- Saturday, April 15. The Bohart will be open from 10 a.m. to 2 p.m. as part of the campuswide UC Davis Picnic Day. The Bohart theme? "Bugs, Boom, Bang."
Sunday, May 21. "Ants!" will theme this open house. It's set from 1 to 4 p.m.
Saturday, July 22. It's the traditional Moth (and Flies) Night. The event takes place in the evening from 8 to 11.
The open houses are always free and family friendly.
The Bohart Museum, directed by UC Davis distinguished professor Lynn Kimsey, houses a global collection of nearly eight million specimens. It is also the home of the seventh largest insect collection in North America, and the California Insect Survey, a storehouse of the insect biodiversity. Noted entomologist Richard M. Bohart (1913-2007) founded the museum in 1946.
Special attractions include a live "petting zoo," featuring Madagascar hissing cockroaches, walking sticks and tarantulas. Visitors are invited to hold the insects and photograph them. The museum's gift shop, open year around, includes T-shirts, sweatshirts, books, jewelry, posters, insect-collecting equipment and insect-themed candy.
The Bohart Museum's regular hours are from 9 a.m. to noon and 1 to 5 p.m. Mondays through Thursdays. The museum is closed to the public on Fridays and on major holidays. Admission is free. More information is available by contacting (530) 752-0493 or Tabatha Yang, education and public outreach coordinator at firstname.lastname@example.org
Butterfly guru Art Shapiro, UC Davis distinguished professor of evolution and ecology, has spotted only one moth and one butterfly since Wednesday, Jan. 5.
Shapiro is the professor who sponsors the annual "Beer for a Butterfly Contest" for scientific research. It works like this: Find the first cabbage white butterfly of the year in Sacramento, Yolo or Solano counties, deliver it live to his department, and if you win, you receive a pitcher of beer or its equivalent. He canceled the contest this year due to rising COVID pandemic concerns.
But he's out looking.
In a group email on Tuesday, Jan. 4, Shapiro wrote that "about 4:50 p.m. a noctuid moth landed on my living-room window. I could see by the thoracic hair tuft that it was a Plusiine of some kind. I went outside to examine it, but it had not really settled in and it flew off. The light was too dim to have any confidence as to the species, except I know it wasn't biloba. First Lep of 2022! It was about 55F and overcast."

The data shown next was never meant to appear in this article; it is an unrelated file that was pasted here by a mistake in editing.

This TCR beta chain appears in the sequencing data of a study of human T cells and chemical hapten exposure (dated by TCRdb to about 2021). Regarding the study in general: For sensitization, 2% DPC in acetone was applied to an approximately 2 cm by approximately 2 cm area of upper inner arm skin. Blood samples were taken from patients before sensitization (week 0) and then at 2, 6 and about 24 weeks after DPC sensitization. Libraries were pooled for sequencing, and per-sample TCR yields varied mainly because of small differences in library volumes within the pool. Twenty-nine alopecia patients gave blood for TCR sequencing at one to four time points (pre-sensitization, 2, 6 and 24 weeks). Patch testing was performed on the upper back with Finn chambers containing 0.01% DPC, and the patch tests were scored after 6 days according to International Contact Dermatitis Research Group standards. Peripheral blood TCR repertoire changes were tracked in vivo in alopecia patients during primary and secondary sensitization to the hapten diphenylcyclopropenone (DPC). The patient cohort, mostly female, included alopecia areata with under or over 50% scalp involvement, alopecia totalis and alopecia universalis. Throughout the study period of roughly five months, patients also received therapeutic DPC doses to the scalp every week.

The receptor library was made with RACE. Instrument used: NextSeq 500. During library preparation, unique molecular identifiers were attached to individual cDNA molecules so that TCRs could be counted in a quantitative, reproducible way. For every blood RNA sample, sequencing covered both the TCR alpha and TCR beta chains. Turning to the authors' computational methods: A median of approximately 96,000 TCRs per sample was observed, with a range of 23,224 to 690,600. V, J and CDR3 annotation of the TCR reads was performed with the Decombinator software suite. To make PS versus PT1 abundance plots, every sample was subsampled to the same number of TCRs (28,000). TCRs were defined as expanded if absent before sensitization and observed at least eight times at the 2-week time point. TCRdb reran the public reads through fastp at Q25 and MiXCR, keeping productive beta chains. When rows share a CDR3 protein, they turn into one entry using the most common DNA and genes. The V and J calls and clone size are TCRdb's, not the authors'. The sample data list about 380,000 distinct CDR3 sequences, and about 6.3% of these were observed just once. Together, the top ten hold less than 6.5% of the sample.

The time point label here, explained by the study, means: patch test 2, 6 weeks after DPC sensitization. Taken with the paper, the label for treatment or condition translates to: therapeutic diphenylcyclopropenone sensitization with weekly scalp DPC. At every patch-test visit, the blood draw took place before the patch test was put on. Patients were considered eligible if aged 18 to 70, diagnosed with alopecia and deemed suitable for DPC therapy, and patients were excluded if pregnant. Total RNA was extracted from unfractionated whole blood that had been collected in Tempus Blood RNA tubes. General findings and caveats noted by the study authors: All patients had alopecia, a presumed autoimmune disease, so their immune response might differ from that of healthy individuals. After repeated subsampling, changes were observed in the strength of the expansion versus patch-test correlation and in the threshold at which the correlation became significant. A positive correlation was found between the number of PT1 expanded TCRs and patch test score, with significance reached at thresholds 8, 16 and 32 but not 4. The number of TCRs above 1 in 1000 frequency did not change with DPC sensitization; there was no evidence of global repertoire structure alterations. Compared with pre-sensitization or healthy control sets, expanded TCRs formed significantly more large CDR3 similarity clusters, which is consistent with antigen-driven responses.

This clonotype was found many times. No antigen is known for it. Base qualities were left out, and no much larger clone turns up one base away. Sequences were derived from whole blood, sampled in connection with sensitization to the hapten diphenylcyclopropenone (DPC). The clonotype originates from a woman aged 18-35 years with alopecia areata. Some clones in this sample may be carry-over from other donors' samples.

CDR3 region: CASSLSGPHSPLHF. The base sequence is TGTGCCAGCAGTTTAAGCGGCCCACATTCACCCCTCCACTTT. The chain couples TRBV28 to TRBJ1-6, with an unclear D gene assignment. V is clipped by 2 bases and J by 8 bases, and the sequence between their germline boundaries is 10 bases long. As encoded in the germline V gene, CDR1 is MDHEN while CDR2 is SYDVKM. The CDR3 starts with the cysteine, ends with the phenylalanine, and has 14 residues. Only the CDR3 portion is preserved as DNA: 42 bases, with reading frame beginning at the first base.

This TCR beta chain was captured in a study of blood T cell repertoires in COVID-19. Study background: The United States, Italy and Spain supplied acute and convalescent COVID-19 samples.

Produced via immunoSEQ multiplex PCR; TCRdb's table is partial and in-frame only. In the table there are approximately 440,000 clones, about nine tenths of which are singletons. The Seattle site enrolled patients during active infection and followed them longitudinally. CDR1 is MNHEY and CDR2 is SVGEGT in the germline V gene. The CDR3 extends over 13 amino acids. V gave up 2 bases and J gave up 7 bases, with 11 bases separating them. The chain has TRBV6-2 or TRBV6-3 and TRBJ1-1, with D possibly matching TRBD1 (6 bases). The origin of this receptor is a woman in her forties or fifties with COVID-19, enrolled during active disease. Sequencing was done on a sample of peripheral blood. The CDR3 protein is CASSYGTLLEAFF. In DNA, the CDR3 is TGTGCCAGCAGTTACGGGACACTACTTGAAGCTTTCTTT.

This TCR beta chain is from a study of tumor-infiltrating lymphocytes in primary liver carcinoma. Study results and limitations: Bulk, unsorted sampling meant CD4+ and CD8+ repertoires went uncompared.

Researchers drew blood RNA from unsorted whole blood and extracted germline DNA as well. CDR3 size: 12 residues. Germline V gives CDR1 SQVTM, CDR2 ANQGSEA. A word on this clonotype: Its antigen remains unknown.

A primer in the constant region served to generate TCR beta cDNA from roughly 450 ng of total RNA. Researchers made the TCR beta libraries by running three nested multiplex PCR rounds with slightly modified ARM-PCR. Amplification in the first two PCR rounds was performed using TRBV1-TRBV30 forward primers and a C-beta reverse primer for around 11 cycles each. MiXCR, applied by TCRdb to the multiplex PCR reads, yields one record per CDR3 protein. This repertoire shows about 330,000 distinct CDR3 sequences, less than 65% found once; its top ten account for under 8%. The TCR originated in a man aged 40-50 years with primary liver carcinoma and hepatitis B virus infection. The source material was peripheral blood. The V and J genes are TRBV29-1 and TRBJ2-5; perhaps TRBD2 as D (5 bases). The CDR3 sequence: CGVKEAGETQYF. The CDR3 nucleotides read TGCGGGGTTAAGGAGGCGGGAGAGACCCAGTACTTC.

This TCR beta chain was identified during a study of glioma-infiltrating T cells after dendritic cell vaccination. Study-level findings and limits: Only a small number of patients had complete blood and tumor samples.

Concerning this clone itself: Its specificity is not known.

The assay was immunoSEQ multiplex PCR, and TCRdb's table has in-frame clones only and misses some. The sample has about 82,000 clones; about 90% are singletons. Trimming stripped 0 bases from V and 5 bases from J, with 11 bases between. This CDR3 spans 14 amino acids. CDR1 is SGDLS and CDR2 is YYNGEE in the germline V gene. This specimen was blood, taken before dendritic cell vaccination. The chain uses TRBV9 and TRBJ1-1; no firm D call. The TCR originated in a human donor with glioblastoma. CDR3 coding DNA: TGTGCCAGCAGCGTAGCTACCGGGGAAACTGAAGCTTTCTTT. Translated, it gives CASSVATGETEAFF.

On Wednesday, Jan. 5, "it was much less cloudy than expected," Shapiro noted. "I decided to stay around campus and check out the Vanessa territorial sites. I figured there would be cumulus in the afternoon, and there were--they even congealed into broken stratocumulus for a while. It was warmest between noon and 2 p.m., about 60-61F, with a light southerly wind. I didn't find any Vanessas and gave up by 3. But I did see a butterfly! A fresh-looking Agraulis vanillae at the EC (Experimental Community) Gardens."
"At 85% precipitation for the year, with the increased temperatures relative to a baseline mean of 1980-2010, I'd estimate an additional 15% plant water stress over the year (equal to ~60% annual precip from normal). We showed that climatic water deficit goes up, even under future climate forecasts that are wetter, because evaporative demand increases with temperature (Thorne et al. 2015). If it's drier, then that effect is amplified."
"One of the reasons butterflies are such a great study system is how responsive they are to immediate, seasonal and possibly multi-year weather," Thorne wrote. "It would be interesting to look at future climate monthly predictions and measure how those relate to the observed faunal response to the measured changes in weather-climate, to build predictive models. We should have enough track record to make some predictions about faunal phenology under future climate. In the forest restoration world, the break between weather effects (such as a late rain or heat wave) on seedling survival and climate effects on longer-term site environmental conditions and seedling progression to early poly-size is about 5 years. That's an arbitrary line drawn looking at seedling survival/establishment."
Thorne attached a research article he co-authored: The Magnitude and Spatial Patterns of Historical and Future Hydrologic Change in California's Watersheds, published Feb. 12, 2015 in Ecological Society of America's journal, Ecosphere.
Monitoring Since 1972. Shapiro has monitored butterfly population trends on a transect across central California since 1972 and records the information on his research website at http://butterfly.ucdavis.edu/. His 10 sites stretch from the Sacramento River Delta through the Sacramento Valley and Sierra Nevada mountains to the high desert of the Western Great Basin. The largest and oldest database in North America, it was recently cited by British conservation biologist Chris Thomas in a worldwide study of insect biomass.
Shapiro, a member of the UC Davis faculty since 1971 and author of the book, Field Guide to Butterflies of the San Francisco Bay Area and Sacramento Valley Regions, has studied more than 160 species of butterflies in his transect.
Side note: How is Art Shapiro celebrating his birthday? With a "~6% positivity rate and 617 new Covid cases on campus already this year," he said that he is "lying low."
"I will probably celebrate by ordering a pizza," Shapiro said. "Nothing more elaborate, I assure you, and no gathering of any kind. Stay well, stay safe!"
Happy birthday, Art!